To further confirm whether Gem plus PX-478 (Gem/PX-478) combination can elicit immune response, we vaccinated immune-competent C57BL/6 mice with Panc02 cells which were treated with Gem, PX-478 or Gem/PX-478. After one week, the mice were challenged on the other flank with live Panc02 cells. None of the C57BL/6 mice developed tumors on the vaccinated flank. All the mice in the non-immunized group developed tumors at the challenge site and died within 17 days. Either Gem or PX-478-immunized group showed significantly reduced tumor volumes (P<0.001) compared with non-vaccinated group and died within 25 days. Most strikingly, Gem/PX-478-immunized mice showed significantly reduced tumor volumes (P<0.001), and 5 in 8 of mice were alive at 60 days post challenge (Figure 2A, B and C). The survival rate was significantly increased in the Gem/PX-478 group (P<0.001) (Figure 2D). These results demonstrate, for the first time, that Gem/PX-478 combination has high vaccine efficacy against tumor growth via inducing immunogenic cell death.

Vaccination impact of Gem/PX-478 on tumor growth in C57BL/6 mice.

Figure 2: Vaccination impact of Gem/PX-478 on tumor growth in C57BL/6 mice. Panc02 cells were in vitro incubated with saline, Gem (1.0 μM), PX-478 (25 μM) or both of them for 24 hours. Dying and dead cells/supernatant were subcutaneously injected into C57BL/6 mice (8 mice/group). After 7 days live Panc02 cells were inoculated on the other flank. (A) Image of tumor-bearing mice. (B) Tumors separated from mice. (C) Time-dependent tumor growth. Tumor growth was evaluated by measuring tumor volumes and compared statistically by Two-way ANOVA with Bonferroni post-hoc test. (D) Kaplan-Meier curve of survival rates. Tumor growth was compared using the log-rank test, illustrated with Kaplan–Meier curves. ***P<0.001 indicates comparison of tumor growth between control group with Gem, PX-478 or Gem/PX-478 groups.

Combination of Gem with PX-478 increases infiltrating T cells in tumor-bearing C57BL/6 mice

We then hypothesised that the pro-survival effect of Gem/PX-478 co-treatment may be due to immunogenic elimination of tumor cells. T lymphocytes from peripheral blood, spleen and tumor of C57BL/6 mice were purified and determined by flow cytometry. The proportions of CD3+ and CD8+ cytotoxic T lymphocytes in Gem/PX-478 group were not significantly increased in peripheral blood compared with treated with either Gem or PX-478 group (Figure 3A and B). However, significantly increased cytotoxic CD3+/CD8+ T lymphocytes were detected in spleen (Figure 3C and D) and tumor tissues (Figure 3E and F) in mice treated with Gem/PX-478 compared with single treatment (Figure 3 and Suppl Figure 1). Collectively, the data suggest that chemotherapy with Gem/PX-478 may eliminate tumor cells by tumor-infiltrating cytotoxic T lymphocytes-mediated ICD.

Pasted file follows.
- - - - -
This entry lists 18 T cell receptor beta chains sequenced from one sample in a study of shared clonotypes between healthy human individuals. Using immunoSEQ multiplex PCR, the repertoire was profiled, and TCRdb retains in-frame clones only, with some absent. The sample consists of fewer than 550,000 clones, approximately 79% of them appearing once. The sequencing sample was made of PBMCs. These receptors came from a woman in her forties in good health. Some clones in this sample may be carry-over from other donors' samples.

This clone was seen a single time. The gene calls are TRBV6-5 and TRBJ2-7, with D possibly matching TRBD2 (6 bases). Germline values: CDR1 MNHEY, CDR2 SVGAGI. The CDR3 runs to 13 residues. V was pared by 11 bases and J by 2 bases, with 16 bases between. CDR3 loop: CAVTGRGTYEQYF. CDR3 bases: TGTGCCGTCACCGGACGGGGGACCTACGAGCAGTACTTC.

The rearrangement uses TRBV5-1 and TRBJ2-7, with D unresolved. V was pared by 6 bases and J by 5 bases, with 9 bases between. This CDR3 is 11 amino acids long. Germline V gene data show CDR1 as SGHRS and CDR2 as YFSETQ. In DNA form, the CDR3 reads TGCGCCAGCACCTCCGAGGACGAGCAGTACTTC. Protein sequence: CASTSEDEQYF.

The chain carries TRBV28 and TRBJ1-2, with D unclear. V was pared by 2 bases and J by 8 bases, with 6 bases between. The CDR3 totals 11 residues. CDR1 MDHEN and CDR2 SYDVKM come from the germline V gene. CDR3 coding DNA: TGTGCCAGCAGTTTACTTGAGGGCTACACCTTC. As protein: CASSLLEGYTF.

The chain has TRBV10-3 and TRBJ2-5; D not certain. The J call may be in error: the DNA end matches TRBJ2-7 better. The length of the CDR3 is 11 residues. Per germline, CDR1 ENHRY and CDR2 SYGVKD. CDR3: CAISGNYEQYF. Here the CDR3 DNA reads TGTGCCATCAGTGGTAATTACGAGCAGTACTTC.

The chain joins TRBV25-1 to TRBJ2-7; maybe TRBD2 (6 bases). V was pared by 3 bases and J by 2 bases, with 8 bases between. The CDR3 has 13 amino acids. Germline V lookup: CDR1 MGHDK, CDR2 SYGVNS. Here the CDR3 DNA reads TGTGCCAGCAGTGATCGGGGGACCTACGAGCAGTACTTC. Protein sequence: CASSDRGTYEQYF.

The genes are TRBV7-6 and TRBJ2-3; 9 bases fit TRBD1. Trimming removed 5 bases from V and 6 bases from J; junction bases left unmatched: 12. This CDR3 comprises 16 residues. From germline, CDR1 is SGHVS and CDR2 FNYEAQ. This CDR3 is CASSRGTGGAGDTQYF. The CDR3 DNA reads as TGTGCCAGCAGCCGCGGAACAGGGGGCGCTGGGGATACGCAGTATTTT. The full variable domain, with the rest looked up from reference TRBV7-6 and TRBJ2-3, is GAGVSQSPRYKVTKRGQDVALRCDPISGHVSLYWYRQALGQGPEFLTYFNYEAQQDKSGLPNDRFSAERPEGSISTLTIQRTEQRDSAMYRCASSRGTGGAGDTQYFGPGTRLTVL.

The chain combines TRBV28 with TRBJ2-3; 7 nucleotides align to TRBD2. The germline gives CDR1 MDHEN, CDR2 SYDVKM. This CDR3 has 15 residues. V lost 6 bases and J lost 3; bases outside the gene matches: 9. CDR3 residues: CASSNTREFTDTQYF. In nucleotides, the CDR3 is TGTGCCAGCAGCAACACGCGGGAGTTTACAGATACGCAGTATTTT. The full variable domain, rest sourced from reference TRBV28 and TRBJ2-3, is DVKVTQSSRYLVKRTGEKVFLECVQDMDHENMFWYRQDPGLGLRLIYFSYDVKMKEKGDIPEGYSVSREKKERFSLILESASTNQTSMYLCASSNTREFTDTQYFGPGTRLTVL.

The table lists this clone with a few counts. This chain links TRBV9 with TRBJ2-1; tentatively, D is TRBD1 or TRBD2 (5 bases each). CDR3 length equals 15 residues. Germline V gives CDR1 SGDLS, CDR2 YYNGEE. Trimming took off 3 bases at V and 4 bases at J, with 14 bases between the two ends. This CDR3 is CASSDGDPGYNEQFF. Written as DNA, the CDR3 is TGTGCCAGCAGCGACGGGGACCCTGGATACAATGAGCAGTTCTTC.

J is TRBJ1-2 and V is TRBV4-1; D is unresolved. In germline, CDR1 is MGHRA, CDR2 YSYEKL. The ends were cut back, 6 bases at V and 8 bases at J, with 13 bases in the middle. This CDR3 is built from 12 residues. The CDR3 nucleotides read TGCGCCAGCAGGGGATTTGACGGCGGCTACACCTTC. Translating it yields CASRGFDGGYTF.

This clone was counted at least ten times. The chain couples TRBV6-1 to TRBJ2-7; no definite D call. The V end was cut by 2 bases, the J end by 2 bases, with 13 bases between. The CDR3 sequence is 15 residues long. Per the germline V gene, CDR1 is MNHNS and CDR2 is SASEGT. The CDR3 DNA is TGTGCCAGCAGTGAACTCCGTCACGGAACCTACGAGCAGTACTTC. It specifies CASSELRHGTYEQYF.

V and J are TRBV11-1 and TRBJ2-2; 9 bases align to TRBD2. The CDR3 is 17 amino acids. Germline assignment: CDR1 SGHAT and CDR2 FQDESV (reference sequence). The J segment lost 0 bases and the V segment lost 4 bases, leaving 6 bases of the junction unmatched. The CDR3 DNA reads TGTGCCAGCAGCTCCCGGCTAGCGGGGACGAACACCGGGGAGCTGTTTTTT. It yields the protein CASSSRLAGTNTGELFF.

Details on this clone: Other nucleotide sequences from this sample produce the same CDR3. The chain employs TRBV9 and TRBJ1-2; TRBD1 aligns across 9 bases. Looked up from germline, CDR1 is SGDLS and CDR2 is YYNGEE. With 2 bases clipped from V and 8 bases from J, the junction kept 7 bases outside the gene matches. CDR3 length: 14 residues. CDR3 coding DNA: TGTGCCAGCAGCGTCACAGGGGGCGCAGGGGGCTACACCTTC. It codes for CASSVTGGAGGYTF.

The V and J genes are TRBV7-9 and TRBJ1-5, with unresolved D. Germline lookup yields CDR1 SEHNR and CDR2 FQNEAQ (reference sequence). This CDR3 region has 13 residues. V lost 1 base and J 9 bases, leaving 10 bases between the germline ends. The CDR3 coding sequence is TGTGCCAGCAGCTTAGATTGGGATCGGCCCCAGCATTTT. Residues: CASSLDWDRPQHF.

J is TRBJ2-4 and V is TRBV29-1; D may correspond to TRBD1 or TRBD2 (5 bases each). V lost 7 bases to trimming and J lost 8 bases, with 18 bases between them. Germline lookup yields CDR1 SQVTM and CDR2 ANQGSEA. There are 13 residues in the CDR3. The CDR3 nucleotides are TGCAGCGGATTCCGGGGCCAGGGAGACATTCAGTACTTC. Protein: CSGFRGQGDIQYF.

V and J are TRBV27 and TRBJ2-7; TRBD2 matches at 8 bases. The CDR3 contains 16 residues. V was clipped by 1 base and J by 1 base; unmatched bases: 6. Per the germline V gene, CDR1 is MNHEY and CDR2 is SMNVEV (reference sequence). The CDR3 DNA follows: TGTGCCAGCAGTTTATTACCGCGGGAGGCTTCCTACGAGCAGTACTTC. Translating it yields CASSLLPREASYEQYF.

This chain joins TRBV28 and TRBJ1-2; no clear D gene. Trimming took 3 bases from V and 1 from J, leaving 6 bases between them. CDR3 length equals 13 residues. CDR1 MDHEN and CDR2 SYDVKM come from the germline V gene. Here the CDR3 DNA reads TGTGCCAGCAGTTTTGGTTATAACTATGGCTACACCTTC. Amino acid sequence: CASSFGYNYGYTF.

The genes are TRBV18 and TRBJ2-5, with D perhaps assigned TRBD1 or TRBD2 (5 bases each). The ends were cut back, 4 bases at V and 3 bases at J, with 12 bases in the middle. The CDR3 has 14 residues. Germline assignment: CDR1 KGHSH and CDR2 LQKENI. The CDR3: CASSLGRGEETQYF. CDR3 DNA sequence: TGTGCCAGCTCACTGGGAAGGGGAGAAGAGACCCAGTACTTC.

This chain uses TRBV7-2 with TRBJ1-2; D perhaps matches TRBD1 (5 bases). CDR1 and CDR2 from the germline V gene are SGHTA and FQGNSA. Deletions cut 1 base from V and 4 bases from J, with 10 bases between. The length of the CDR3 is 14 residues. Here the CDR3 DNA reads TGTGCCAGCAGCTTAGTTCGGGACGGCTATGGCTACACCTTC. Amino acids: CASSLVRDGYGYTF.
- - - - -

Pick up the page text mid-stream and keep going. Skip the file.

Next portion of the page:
Determination of cytotoxic CD3

Figure 3: Determination of cytotoxic CD3+ and CD8+ T lymphocytes. Panc02 cells were inoculated into the right flank of C57BL/6 mice (7 mice/group) and subsequently treated with Saline, Gem (i.p at 15 mg/kg on days 1, 3, 5 every week), PX-478 (p.o. gavage at 30 mg/kg ×2 consecutive days), or Gem/PX-478. The proportion of CD3+ and CD8+ T cells isolated from peripheral blood (A), spleen (B), or tumor (C) were analysed by flow cytometry. Statistical significance was analysed by two-tailed Student’s t-test. Significantly increased T cells in Gem/PX-478 treated group were compared with treated with Gem or PX-478 alone (n=7). * indicates P<0.05, ** indicates P<0.01 and ‘NS’ means no significance.

Inhibition of HIF-1α sensitizes PDAC cells to Gem or OXP-induced phosphorylation of eIF2α

We questioned whether the sensitization effect of PX-478 on ICD inducers is due to inhibition of HIF-1α. Induction of surface exposure of CRT (ecto-CRT) is one of the hallmarkers of ICD [28-30] and it occurs as a consequence of ER stress-induced phosphorylation of eIF2α [18, 19, 31]. Ecto-CRT was stained on non-permeabilized cells which had been treated individually as indicated. Gem or PX-478 alone had weaker effect on triggering CRT exposure but treatment with Gem/PX-478 showed strong induction of CRT surface exposure (Figure 4A). To determine the association between HIF-1α inhibition and eIF2α phosphorylation, treatment-induced alterations of HIF-1α, CRT, P-eIF2α and eIF2α protein expression were monitored in 5 PDAC cell lines. A typical ICD inducer, OXP (oxaliplatin) [18, 19] was used as a positive control. While none of these reagents induced changes in CRT and eIF2α expression, all of them mediated down-regulation of HIF-1α and up-regulation of P-eIF2α. Combination of PX-478 with either Gem or OXP led to maximum inhibition of HIF-1α and up-regulation of P-eIF2 α (Figure 4B). Treatment-induced changes in HIF-1α and P-eIF2α showed strong negative correlation, P<0.01, γ=-0.943 (Figure 4C). To further evaluate the effect of HIF-1 inhibition on ICD, PDAC cells were either transfected with HIF-1α-siRNA or treated with another HIF-1α inhibitor 2-Methoxyestradiol (2-ME) (Selleck. cn). As expected, both HIF-1α-siRNA and 2-ME induced eIF2α phosphorylation in PDAC cells (Figure 4D). These results demonstrate that inhibition of HIF-1α expression could trigger ICD by up-regulation P- eIF2α.